With The Wildings and now The Hundred Names of Darkness, Roy has crafted a world that is as believable and every bit as lovingly rendered as Gaiman’s. Like Sandman, the real world (in Roy’s case, the world peopled by ‘Bigfeet’) is often no more than an SOS away, and yet this does not impede the ‘dreamscape’ where the real action is taking place.

That last line is a near-perfect example of Roy's adroit handling of her 'dreamscape' and how it is and isn't the real world. A lesser writer could have introduced (or hinted at) some of the ivory tower Bigfeet using popular tropes, like the bored-to-death, nihilistic yuppie, or the loud, obnoxious, physically repellant Delhi businessman. There could have been hints at violence perpetrated by and against Bigfeet. But all Roy does is inform us that the ivory towers were no place for animals, a case of apathy becoming endemic (note the usage of 'small creatures'). Within these chowkidaar-ed gates shall humanity curl up and die a lonely death.

Several memorable animals, familiar and new, light up the pages of The Hundred Names of Darkness. (Prabha Mallya, who also worked on The Wildings, does an excellent job with the illustrations again.) There's the faux-ferocious canine Doginder Singh, who'll remind you of every Punjabi friend you have; loyal, garrulous and utterly adorable. There's the delightfully- named mouse Jethro Tail, a peacock called Thomas Mor and Ozzy (short for Ozymandias) the short-tempered tiger from The Wildings. And in the thick of things, of course, is Mara, she of the 'monsoon-green' eyes and whiskers more powerful than that of any other cat in Delhi. The orange kitten's speech patterns are a little more grown-up, as they should be. Her Sending (signal transmission through whiskers) remains erratic, although increased in strength. It's up to Mara and her motley crew to find a new safe haven for the Wildings, which makes The Hundred Names of Darkness a sort of Noah's Ark story minus Noah, that notorious Bigfoot.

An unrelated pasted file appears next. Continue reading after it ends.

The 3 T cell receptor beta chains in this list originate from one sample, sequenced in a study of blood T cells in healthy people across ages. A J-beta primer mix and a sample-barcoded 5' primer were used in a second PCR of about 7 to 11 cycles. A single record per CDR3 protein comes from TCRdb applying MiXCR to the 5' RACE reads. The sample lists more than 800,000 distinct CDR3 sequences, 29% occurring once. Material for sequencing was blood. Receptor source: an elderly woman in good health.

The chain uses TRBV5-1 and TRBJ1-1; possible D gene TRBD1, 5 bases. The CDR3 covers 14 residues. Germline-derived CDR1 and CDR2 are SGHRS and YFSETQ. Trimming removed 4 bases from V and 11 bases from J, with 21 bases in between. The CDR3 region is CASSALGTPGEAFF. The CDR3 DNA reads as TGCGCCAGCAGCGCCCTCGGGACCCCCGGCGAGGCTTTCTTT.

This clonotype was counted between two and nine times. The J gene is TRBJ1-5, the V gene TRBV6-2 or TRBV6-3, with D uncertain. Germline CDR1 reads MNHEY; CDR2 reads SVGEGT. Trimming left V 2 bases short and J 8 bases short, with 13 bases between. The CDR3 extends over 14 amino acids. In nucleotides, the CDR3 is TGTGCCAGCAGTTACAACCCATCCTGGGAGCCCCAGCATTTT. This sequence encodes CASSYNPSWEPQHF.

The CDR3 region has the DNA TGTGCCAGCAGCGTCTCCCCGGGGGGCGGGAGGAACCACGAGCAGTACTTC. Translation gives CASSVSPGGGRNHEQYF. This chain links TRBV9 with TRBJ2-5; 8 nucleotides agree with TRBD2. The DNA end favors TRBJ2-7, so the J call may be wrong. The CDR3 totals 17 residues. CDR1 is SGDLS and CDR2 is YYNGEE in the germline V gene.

When you start reading The Wildings, it seems convenient to spot allegories everywhere, simply because of the profusion of fantasy novels going down that road, only to lose their way. But Roy's books are, in fact, an equal and opposite argument — Mara and her clan are best read on their own feline terms. Characters and sentences and deaths in a novel can be symbols, sure. But any power that they exert over the reader is only palpable once they've drawn you into their world, their dreamscapes. Gaiman's A Dream of a Thousand Cats ends with a pair of humans looking down lovingly at their cat, who's paddling in her sleep, dreaming of a world where cats own humans. It is an immensely powerful moment because it is suspended at the cusp of two worlds, one real and the other, a dreamscape.

The Hundred Names of Darkness similarly suspends the enthralled reader between two worlds. By the time you finish the book, the boundaries between these worlds seem porous like never before. It is an astounding achievement — that rare book which marries high art with what is already becoming a feverish, cult-like following.